The only way to overcome him is through the very thing he tries hardest to stop; our prayers. A healthy prayer life relieves those daily frustrations and anger points. It gives us the ability to look at others differently. Rather than seeing an unreasonable boss, perhaps we can begin to see he is only reacting to the demands being placed upon him. Maybe we can consider that the person who cut us off in traffic truly didn’t see us and would have loved the chance to apologize for their action. If we have a prayerful relationship with God, we will begin to see His presence in others. We can recognize the suffering of Christ in the truly down-trodden and homeless. We can see the rejection of Christ in the unloved child who turns to crime and violence because they’ve never know the joy of being loved. We can truly begin to recognize that we are all creations of God and understand that we are called to love each other as Jesus loves us.

God waits for us. He stands ready to help us in all of our trials and temptations. Whether our problems be big or small, He will respond to our prayer. He is delighted by our plea to Him for help. We must reach out to Him and ask for His help.

“Ask, and it will be given you; seek, and you will find; knock, and it will be opened for you.” (Matthew 7:7)


The above meditation is a chapter from Ed’s new eBook “The Narrow Gate”. Available now for only $1.99 on Amazon, Apple, Barnes & Noble, Smashwords, Kobo and other fine publishers.

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Friday penance

The modern Catholic Church in America has changed from customs and teaching of 50 years ago, often to its detriment. Not doctrine, of course, but in some important discipline, practices and traditions. This is not without harm to the Body of Christ. Friday penance is one such example.

What is penance?

Penance is an expression of repentance. It is a means to repair the temporal effects of sin, for us and in behalf of others, reducing the cleansing necessary in purgatory. For non-Catholics who may be reading this, it has nothing to do with forgiveness. Completely forgiven sins leave a trail of damage in their wake and in justice must be addressed (sooner or later).

Friday is set aside as a special day in remembrance of the suffering and death of our Lord. Practicing Friday penance reminds us of this, pleases God, brings us closer to Him and at least partially atones for the effects of sin. It is an act of humility, surrendering what we prefer (not to perform penance) to what God prefers. It is seeking and yielding to His will.

Penance can take several forms such as abstinence from things we like, fasting, prayers, or performing acts of charity. Friday penance has traditionally been abstinence from meat. If you already abstained from meat for some other reason (vegetarian, health, etc.) then some other form would be indicated.

Are we required to abstain from meat on Friday?

Friday penance is the universal norm of the Church.

That said, it saddens me to acknowledge that we Americans do not have to abstain from meat or perform any other act of penance on Friday. Many people therefore do not, give it no thought at all, or assume it was an outdated / unnecessary practice. That is a mistake.

How we got to this sad state of affairs is complicated. Canon law states:

Abstinence from eating meat or another food according to the prescriptions of the conference of bishops is to be observed on Fridays throughout the year unless (nisi) they are solemnities; abstinence and fast are to be observed on Ash Wednesday and on the Friday of the Passion and Death of Our Lord Jesus Christ.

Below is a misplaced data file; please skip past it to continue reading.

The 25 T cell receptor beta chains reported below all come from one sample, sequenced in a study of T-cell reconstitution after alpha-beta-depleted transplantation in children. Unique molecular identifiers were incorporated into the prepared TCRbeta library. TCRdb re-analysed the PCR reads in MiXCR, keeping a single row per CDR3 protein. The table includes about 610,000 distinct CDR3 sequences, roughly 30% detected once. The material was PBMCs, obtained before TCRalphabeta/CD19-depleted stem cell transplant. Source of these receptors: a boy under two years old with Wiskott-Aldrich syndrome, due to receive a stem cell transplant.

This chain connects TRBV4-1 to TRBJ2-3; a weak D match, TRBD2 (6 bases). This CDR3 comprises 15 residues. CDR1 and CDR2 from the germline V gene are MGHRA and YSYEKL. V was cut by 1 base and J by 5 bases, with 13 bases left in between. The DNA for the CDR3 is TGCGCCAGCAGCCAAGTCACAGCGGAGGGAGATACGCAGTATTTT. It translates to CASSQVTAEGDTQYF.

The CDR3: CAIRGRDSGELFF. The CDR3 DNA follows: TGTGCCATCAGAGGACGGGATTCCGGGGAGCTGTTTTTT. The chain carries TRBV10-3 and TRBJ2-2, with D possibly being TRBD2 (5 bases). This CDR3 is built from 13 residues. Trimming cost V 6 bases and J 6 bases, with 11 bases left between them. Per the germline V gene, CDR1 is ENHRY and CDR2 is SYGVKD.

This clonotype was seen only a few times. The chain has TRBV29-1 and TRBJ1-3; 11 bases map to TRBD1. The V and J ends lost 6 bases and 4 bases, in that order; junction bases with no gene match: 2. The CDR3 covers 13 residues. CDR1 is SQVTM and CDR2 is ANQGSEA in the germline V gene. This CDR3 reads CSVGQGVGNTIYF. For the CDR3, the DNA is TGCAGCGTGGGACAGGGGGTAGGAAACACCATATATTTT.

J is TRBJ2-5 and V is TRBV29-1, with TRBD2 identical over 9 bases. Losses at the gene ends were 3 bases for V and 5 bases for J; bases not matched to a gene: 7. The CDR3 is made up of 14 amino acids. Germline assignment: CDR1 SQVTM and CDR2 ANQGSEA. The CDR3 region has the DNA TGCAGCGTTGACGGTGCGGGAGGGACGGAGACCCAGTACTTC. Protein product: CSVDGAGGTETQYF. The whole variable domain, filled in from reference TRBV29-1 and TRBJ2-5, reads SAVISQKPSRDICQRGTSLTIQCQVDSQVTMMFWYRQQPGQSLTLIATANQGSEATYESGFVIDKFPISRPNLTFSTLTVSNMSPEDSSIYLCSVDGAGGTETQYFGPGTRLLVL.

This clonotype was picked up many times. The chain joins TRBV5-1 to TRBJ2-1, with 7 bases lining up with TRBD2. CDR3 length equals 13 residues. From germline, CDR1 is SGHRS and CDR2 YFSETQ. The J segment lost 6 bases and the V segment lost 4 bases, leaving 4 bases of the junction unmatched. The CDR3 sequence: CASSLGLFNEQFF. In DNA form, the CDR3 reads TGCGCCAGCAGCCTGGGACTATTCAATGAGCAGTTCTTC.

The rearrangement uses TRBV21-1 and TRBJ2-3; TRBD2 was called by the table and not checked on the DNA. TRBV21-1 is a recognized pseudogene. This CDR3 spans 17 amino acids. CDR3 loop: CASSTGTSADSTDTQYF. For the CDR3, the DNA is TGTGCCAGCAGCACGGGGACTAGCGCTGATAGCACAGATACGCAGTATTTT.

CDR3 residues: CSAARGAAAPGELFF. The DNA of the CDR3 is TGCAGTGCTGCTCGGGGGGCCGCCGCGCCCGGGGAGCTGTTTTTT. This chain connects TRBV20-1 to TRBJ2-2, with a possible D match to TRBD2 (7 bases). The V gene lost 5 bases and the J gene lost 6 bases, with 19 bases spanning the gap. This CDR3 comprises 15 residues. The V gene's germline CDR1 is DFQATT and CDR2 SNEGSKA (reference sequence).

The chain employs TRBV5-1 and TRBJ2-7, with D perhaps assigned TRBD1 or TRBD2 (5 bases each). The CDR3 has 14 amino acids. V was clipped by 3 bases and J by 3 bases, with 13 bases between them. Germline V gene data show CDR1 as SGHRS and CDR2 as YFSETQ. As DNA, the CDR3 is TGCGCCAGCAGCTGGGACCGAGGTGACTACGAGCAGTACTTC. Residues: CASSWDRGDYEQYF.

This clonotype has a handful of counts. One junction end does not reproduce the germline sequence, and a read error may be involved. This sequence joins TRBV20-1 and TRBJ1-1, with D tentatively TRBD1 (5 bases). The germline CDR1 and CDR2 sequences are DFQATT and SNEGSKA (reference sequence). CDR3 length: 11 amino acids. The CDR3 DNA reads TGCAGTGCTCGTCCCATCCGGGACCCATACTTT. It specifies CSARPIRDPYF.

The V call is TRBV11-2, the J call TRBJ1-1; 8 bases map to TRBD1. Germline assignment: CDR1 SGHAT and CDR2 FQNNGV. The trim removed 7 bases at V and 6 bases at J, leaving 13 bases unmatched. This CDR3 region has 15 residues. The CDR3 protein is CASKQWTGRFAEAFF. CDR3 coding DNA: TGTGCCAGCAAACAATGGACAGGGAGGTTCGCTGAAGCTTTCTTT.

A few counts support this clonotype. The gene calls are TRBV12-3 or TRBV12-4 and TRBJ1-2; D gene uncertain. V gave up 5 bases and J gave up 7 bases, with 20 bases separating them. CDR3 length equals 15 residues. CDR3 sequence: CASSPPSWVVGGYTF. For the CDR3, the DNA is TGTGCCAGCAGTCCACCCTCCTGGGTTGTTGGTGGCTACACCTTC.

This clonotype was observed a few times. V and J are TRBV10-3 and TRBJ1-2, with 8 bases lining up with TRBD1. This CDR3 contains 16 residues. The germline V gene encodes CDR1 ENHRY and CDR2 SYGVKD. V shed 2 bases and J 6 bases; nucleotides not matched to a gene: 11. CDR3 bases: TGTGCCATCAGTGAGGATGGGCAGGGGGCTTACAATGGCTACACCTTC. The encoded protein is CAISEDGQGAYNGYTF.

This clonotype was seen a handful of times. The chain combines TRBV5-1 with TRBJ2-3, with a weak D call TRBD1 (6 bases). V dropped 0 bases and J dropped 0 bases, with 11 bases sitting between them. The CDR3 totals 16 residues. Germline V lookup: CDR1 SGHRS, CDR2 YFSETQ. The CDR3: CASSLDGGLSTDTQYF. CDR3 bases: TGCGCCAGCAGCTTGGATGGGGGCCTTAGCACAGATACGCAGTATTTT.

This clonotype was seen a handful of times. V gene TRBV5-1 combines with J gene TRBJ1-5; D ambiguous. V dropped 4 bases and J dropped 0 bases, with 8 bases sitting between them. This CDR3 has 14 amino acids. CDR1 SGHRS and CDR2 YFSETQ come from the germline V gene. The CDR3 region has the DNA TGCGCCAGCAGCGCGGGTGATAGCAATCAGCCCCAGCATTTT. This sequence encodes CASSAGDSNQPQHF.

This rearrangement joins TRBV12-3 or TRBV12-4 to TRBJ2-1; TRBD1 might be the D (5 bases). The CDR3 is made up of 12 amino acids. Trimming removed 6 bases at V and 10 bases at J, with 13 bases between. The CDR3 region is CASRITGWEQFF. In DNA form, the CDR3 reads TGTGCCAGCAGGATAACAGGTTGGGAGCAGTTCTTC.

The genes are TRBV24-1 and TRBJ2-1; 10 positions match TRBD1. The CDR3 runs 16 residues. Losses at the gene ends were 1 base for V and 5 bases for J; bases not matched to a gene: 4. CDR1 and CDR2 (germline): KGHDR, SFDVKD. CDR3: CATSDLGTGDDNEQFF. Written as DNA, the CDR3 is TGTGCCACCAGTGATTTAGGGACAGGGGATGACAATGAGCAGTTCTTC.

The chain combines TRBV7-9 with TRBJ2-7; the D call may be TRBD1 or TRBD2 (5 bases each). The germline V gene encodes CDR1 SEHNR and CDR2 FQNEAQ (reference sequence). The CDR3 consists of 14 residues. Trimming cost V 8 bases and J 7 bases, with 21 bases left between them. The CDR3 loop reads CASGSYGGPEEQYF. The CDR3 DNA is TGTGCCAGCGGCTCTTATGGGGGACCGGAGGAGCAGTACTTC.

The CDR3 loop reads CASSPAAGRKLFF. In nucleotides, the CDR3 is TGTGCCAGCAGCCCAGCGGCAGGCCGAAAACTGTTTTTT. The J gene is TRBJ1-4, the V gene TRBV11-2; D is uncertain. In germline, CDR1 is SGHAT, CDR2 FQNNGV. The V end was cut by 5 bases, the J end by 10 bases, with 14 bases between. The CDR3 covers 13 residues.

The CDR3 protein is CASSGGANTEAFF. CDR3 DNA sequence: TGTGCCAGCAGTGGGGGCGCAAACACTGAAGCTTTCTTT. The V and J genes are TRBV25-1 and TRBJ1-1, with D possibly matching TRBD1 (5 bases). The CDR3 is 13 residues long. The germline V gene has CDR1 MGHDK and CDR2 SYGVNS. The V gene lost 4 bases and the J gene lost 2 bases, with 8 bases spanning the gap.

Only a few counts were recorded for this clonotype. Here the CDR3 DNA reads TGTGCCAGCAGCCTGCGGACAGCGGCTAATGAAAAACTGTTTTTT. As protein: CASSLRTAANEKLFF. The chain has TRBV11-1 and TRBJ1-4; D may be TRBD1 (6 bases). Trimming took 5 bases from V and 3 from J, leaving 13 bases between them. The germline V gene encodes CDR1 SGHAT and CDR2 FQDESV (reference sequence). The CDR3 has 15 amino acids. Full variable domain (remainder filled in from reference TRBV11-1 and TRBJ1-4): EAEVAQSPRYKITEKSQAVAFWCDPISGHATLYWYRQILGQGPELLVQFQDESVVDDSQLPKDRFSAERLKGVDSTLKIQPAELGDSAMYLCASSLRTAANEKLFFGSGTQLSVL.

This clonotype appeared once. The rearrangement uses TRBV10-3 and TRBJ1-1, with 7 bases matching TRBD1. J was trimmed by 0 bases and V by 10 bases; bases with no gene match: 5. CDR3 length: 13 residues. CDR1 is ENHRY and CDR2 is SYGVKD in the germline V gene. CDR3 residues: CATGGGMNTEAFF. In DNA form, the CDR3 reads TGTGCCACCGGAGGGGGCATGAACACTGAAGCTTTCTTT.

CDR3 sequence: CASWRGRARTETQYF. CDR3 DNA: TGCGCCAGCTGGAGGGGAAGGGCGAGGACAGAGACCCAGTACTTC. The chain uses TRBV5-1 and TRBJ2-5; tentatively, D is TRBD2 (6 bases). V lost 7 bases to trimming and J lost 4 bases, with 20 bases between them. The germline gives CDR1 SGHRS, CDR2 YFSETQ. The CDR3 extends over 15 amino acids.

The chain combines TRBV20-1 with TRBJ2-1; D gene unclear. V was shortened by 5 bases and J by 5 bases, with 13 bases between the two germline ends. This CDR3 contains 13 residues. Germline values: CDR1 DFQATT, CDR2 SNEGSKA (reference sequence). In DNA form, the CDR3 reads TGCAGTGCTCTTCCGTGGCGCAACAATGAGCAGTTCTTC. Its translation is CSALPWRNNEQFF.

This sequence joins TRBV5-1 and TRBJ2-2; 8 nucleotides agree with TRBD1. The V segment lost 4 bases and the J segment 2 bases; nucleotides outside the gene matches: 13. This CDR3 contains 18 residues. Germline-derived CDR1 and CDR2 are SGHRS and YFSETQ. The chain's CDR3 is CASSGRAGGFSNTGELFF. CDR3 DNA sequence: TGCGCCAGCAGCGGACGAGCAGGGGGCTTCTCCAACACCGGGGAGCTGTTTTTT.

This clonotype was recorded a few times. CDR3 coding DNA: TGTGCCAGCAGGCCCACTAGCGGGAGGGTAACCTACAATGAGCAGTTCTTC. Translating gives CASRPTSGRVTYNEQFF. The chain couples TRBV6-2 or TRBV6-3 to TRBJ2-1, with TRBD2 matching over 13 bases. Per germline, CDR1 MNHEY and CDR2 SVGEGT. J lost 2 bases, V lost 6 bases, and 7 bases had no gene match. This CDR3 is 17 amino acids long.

Canon 1251

That seems clear enough in intent, requiring abstinence from meat unless the conference of bishops prescribe something else — which they presumably would do for good cause. The USCCB did this, but with complex wording, approved by Rome, which has the unfortunate effect of making Friday penance optional. For Americans, it is therefore not technically required and not a sin to ignore it. If you are interested in the legalities of this, Jimmy Akin has a good explanation here and here.

Officially, the USCCB strongly urges us to abstain from meat or perform some other act of penance on Friday. This is for our own good and the good of Holy Mother Church. Unofficially, this is never spoken of. While converting, I never heard a peep about this. Subsequently, I never heard a peep about this in homilies, Diocesan newspapers, or any other official channel. Very few people seem to know of the USCCB’s strong admonition to observe Friday penance. The vast majority of folks seem to believe it was “completely done away with.”

Unfortuante and wrong in my opinion. “Rules” which so many deride, are for the good of the faithful to help the greatest number possible get to heaven. That is the mission of the Church on earth. Making this optional, through what is in effect a legal sleight of hand, is counter-productive.

BTW this is another example of the “spirit” of Vatican II. That is, not in Vatican II at all but done anyway. The 1966 USCCB document says “In summary, let it not be said that by this action, implementing the spirit of renewal coming out of the Council, we have abolished Friday, repudiated the holy traditions of our fathers, or diminished the insistence of the Church on the fact of sin and the need for penance.” Yet, that is EXACTLY what has happened.

Now what?

Follow the universal norm and observe Friday penance by (for most of us) abstaining from meat. Do it for your own good and the good of the Church. Start now. Set an example for your family, friends and other parishioners. Ask them to join you and tell them why.